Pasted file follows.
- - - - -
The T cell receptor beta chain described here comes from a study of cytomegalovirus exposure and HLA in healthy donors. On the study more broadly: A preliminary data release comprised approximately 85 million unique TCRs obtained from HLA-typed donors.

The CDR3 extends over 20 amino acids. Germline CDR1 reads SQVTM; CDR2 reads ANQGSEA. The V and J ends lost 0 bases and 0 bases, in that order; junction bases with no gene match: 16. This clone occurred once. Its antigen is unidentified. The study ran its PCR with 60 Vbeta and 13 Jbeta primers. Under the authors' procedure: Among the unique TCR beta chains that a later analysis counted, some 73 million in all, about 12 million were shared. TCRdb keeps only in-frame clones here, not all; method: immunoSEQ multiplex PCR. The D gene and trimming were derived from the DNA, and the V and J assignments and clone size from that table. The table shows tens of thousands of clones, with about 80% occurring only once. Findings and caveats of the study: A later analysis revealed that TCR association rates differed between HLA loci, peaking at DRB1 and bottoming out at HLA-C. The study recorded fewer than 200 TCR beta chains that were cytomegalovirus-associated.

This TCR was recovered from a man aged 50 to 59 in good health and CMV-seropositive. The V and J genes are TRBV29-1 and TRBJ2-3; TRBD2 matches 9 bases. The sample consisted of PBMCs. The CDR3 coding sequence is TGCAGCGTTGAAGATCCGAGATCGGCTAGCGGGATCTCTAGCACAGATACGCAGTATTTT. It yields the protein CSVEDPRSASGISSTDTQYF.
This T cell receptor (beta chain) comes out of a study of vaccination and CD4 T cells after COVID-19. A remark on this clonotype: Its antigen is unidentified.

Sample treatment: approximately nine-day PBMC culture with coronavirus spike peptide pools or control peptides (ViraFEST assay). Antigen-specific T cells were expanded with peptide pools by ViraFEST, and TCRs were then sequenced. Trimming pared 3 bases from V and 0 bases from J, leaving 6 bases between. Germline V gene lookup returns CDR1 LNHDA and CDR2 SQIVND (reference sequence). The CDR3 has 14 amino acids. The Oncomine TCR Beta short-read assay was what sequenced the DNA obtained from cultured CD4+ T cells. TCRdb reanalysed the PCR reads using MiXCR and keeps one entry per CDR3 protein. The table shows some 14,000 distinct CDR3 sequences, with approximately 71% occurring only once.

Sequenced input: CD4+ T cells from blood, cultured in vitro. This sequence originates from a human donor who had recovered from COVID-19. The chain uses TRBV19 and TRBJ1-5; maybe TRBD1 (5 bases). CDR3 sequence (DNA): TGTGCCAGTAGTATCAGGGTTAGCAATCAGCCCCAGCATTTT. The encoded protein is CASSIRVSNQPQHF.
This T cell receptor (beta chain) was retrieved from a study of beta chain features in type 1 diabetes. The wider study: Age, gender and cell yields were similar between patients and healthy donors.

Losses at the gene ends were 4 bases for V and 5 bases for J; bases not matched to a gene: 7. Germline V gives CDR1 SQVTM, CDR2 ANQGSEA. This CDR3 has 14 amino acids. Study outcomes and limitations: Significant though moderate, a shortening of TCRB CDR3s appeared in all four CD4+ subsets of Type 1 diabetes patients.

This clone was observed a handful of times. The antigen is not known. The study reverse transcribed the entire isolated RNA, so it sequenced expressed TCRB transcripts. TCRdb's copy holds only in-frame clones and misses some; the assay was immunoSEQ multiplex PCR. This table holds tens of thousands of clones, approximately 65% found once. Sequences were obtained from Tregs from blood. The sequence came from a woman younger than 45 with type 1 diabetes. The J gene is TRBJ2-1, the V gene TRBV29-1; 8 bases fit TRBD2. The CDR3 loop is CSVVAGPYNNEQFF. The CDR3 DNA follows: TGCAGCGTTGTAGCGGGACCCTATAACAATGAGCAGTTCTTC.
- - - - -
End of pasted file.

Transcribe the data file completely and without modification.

The T cell receptor beta chain described here comes from a study of cytomegalovirus exposure and HLA in healthy donors. On the study more broadly: A preliminary data release comprised approximately 85 million unique TCRs obtained from HLA-typed donors.

The CDR3 extends over 20 amino acids. Germline CDR1 reads SQVTM; CDR2 reads ANQGSEA. The V and J ends lost 0 bases and 0 bases, in that order; junction bases with no gene match: 16. This clone occurred once. Its antigen is unidentified. The study ran its PCR with 60 Vbeta and 13 Jbeta primers. Under the authors' procedure: Among the unique TCR beta chains that a later analysis counted, some 73 million in all, about 12 million were shared. TCRdb keeps only in-frame clones here, not all; method: immunoSEQ multiplex PCR. The D gene and trimming were derived from the DNA, and the V and J assignments and clone size from that table. The table shows tens of thousands of clones, with about 80% occurring only once. Findings and caveats of the study: A later analysis revealed that TCR association rates differed between HLA loci, peaking at DRB1 and bottoming out at HLA-C. The study recorded fewer than 200 TCR beta chains that were cytomegalovirus-associated.

This TCR was recovered from a man aged 50 to 59 in good health and CMV-seropositive. The V and J genes are TRBV29-1 and TRBJ2-3; TRBD2 matches 9 bases. The sample consisted of PBMCs. The CDR3 coding sequence is TGCAGCGTTGAAGATCCGAGATCGGCTAGCGGGATCTCTAGCACAGATACGCAGTATTTT. It yields the protein CSVEDPRSASGISSTDTQYF.
This T cell receptor (beta chain) comes out of a study of vaccination and CD4 T cells after COVID-19. A remark on this clonotype: Its antigen is unidentified.

Sample treatment: approximately nine-day PBMC culture with coronavirus spike peptide pools or control peptides (ViraFEST assay). Antigen-specific T cells were expanded with peptide pools by ViraFEST, and TCRs were then sequenced. Trimming pared 3 bases from V and 0 bases from J, leaving 6 bases between. Germline V gene lookup returns CDR1 LNHDA and CDR2 SQIVND (reference sequence). The CDR3 has 14 amino acids. The Oncomine TCR Beta short-read assay was what sequenced the DNA obtained from cultured CD4+ T cells. TCRdb reanalysed the PCR reads using MiXCR and keeps one entry per CDR3 protein. The table shows some 14,000 distinct CDR3 sequences, with approximately 71% occurring only once.

Sequenced input: CD4+ T cells from blood, cultured in vitro. This sequence originates from a human donor who had recovered from COVID-19. The chain uses TRBV19 and TRBJ1-5; maybe TRBD1 (5 bases). CDR3 sequence (DNA): TGTGCCAGTAGTATCAGGGTTAGCAATCAGCCCCAGCATTTT. The encoded protein is CASSIRVSNQPQHF.
This T cell receptor (beta chain) was retrieved from a study of beta chain features in type 1 diabetes. The wider study: Age, gender and cell yields were similar between patients and healthy donors.

Losses at the gene ends were 4 bases for V and 5 bases for J; bases not matched to a gene: 7. Germline V gives CDR1 SQVTM, CDR2 ANQGSEA. This CDR3 has 14 amino acids. Study outcomes and limitations: Significant though moderate, a shortening of TCRB CDR3s appeared in all four CD4+ subsets of Type 1 diabetes patients.

This clone was observed a handful of times. The antigen is not known. The study reverse transcribed the entire isolated RNA, so it sequenced expressed TCRB transcripts. TCRdb's copy holds only in-frame clones and misses some; the assay was immunoSEQ multiplex PCR. This table holds tens of thousands of clones, approximately 65% found once. Sequences were obtained from Tregs from blood. The sequence came from a woman younger than 45 with type 1 diabetes. The J gene is TRBJ2-1, the V gene TRBV29-1; 8 bases fit TRBD2. The CDR3 loop is CSVVAGPYNNEQFF. The CDR3 DNA follows: TGCAGCGTTGTAGCGGGACCCTATAACAATGAGCAGTTCTTC.